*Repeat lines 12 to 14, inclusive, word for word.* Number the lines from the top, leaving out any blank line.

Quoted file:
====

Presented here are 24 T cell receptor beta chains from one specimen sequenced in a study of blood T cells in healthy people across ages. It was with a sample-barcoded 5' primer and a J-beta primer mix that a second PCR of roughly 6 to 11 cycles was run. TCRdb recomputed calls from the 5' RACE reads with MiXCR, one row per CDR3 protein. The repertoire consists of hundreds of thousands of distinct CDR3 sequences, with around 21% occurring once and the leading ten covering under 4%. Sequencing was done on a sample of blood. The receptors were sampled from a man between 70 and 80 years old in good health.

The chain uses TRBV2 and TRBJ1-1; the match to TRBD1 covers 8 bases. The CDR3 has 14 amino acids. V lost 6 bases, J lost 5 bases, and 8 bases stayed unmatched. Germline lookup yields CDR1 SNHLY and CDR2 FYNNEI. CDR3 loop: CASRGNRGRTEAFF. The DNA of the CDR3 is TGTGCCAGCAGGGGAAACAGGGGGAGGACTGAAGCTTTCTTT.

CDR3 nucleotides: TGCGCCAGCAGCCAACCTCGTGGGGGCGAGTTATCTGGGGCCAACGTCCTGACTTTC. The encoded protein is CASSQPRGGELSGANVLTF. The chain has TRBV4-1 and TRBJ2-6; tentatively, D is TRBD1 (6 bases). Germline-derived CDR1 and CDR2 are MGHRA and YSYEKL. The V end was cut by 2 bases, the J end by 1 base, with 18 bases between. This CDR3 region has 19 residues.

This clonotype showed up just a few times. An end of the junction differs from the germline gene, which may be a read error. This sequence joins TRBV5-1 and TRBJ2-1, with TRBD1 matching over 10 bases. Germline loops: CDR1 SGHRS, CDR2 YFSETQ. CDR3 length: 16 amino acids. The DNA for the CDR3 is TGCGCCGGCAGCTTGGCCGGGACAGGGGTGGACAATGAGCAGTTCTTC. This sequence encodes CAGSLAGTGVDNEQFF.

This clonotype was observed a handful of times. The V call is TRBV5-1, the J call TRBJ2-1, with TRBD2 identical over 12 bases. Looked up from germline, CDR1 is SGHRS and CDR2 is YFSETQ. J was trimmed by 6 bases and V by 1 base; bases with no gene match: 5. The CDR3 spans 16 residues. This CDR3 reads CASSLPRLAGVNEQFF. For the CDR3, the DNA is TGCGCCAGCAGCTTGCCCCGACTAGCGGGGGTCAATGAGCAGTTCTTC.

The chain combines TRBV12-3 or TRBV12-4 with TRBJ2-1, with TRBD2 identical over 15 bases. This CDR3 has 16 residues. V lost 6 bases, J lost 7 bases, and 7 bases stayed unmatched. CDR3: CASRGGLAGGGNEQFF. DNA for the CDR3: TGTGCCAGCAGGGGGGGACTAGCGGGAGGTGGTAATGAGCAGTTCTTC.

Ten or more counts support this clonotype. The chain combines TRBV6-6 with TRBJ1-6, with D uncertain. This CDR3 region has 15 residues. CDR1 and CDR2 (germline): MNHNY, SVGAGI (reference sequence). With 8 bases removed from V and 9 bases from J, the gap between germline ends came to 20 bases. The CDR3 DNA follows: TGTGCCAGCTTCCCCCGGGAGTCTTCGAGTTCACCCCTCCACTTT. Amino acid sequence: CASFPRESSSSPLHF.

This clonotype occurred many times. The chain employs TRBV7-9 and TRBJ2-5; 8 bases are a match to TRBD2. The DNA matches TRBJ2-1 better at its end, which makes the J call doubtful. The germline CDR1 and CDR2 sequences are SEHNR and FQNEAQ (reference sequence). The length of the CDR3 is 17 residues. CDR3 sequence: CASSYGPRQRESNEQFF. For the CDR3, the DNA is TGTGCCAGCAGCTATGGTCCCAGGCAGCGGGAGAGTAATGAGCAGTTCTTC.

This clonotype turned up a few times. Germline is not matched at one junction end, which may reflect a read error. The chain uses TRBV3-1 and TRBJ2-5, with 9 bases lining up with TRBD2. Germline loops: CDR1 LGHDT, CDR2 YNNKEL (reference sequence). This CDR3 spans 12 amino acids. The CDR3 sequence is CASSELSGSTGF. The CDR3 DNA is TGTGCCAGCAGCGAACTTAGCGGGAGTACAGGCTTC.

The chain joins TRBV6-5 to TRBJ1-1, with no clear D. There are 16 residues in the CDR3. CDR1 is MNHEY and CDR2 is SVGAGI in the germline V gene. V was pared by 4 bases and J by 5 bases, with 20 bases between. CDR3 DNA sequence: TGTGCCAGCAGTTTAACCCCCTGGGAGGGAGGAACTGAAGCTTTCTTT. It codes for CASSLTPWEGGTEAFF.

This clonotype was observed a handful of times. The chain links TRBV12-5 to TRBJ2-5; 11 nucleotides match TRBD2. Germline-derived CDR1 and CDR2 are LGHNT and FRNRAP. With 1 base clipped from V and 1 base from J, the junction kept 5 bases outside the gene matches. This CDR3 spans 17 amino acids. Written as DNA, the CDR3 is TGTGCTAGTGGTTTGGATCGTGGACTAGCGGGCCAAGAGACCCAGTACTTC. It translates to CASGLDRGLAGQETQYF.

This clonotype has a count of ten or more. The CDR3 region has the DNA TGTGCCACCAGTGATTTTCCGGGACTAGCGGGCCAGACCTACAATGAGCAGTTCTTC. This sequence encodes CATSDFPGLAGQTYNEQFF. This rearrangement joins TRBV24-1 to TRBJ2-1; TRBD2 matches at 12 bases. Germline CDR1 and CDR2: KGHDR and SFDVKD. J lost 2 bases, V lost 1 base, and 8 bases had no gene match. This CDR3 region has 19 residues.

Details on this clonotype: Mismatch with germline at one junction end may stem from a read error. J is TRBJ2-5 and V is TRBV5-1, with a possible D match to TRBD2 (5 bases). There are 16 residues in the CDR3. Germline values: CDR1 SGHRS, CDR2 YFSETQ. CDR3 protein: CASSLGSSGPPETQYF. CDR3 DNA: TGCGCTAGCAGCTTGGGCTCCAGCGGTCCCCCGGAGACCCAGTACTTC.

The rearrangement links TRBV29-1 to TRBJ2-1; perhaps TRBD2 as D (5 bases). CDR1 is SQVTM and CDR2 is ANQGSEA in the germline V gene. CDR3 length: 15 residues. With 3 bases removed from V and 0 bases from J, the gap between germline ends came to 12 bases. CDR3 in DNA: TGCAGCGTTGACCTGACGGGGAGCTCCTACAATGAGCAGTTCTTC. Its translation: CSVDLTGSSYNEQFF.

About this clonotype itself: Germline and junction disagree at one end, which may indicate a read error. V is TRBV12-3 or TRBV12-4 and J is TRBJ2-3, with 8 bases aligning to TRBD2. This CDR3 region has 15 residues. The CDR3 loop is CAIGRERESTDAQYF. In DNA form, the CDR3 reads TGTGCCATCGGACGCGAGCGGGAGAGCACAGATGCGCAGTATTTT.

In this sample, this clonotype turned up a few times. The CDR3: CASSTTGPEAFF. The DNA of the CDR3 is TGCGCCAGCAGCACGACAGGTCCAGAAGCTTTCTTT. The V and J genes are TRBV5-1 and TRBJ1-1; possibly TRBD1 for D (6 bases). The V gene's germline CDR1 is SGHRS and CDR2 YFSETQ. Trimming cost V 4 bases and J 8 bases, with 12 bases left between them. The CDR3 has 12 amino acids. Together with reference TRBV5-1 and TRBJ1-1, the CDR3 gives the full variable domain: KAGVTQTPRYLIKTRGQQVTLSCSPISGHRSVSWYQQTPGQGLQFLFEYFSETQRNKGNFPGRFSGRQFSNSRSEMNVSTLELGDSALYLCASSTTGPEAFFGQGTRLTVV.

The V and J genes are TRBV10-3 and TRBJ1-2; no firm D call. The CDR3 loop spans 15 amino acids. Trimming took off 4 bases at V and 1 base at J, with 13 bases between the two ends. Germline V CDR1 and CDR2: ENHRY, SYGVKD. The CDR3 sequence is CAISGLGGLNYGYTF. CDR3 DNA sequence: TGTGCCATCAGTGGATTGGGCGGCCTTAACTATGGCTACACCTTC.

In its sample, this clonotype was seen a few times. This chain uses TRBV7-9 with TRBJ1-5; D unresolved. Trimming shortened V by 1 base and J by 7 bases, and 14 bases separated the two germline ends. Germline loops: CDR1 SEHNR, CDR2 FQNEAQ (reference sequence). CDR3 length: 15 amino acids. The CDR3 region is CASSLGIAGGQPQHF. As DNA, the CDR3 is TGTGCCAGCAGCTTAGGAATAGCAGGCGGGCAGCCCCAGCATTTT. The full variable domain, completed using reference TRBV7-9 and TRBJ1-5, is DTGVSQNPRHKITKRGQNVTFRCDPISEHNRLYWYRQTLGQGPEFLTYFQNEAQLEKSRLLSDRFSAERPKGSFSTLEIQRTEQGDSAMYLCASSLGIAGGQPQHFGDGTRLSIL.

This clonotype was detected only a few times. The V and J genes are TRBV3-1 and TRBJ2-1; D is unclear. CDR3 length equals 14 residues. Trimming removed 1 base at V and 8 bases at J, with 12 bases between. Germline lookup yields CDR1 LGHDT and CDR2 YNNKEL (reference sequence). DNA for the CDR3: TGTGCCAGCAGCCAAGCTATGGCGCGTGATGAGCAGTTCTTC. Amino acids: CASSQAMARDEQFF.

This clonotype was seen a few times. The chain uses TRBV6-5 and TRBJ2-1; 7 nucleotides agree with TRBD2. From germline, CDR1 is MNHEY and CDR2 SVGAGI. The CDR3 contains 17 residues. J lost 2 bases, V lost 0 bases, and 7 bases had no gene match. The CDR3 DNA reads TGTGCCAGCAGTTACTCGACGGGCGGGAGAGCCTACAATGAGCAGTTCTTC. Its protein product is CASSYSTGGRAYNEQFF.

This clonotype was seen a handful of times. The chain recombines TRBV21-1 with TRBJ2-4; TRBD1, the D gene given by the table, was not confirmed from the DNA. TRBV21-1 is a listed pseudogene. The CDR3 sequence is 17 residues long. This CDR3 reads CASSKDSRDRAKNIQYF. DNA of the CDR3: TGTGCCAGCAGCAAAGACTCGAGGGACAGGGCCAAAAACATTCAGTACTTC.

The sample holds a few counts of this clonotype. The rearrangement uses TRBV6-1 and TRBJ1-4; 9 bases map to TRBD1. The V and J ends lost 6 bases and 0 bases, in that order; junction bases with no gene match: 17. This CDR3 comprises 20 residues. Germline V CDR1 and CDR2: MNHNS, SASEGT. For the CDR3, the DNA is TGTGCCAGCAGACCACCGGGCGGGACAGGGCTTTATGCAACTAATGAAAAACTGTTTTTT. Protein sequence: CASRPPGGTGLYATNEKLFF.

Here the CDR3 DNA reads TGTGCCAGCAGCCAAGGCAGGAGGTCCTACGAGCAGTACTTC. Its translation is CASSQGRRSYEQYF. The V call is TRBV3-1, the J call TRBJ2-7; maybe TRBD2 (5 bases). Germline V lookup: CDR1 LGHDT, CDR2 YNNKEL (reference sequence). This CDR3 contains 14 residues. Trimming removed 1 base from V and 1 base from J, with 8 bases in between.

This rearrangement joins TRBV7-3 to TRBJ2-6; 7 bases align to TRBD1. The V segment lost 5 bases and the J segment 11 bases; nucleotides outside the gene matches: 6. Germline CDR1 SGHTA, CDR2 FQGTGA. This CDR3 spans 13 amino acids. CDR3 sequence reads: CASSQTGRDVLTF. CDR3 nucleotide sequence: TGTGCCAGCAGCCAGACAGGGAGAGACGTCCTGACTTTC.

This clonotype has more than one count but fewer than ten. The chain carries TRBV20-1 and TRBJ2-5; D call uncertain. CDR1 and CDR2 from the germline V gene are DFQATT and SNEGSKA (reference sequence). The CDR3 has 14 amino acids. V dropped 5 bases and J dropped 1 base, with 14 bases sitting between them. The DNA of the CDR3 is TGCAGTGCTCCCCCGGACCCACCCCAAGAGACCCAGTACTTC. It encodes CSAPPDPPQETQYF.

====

This clonotype has a count of ten or more. The CDR3 region has the DNA TGTGCCACCAGTGATTTTCCGGGACTAGCGGGCCAGACCTACAATGAGCAGTTCTTC. This sequence encodes CATSDFPGLAGQTYNEQFF. This rearrangement joins TRBV24-1 to TRBJ2-1; TRBD2 matches at 12 bases. Germline CDR1 and CDR2: KGHDR and SFDVKD. J lost 2 bases, V lost 1 base, and 8 bases had no gene match. This CDR3 region has 19 residues.

Details on this clonotype: Mismatch with germline at one junction end may stem from a read error. J is TRBJ2-5 and V is TRBV5-1, with a possible D match to TRBD2 (5 bases). There are 16 residues in the CDR3. Germline values: CDR1 SGHRS, CDR2 YFSETQ. CDR3 protein: CASSLGSSGPPETQYF. CDR3 DNA: TGCGCTAGCAGCTTGGGCTCCAGCGGTCCCCCGGAGACCCAGTACTTC.

The rearrangement links TRBV29-1 to TRBJ2-1; perhaps TRBD2 as D (5 bases). CDR1 is SQVTM and CDR2 is ANQGSEA in the germline V gene. CDR3 length: 15 residues. With 3 bases removed from V and 0 bases from J, the gap between germline ends came to 12 bases. CDR3 in DNA: TGCAGCGTTGACCTGACGGGGAGCTCCTACAATGAGCAGTTCTTC. Its translation: CSVDLTGSSYNEQFF.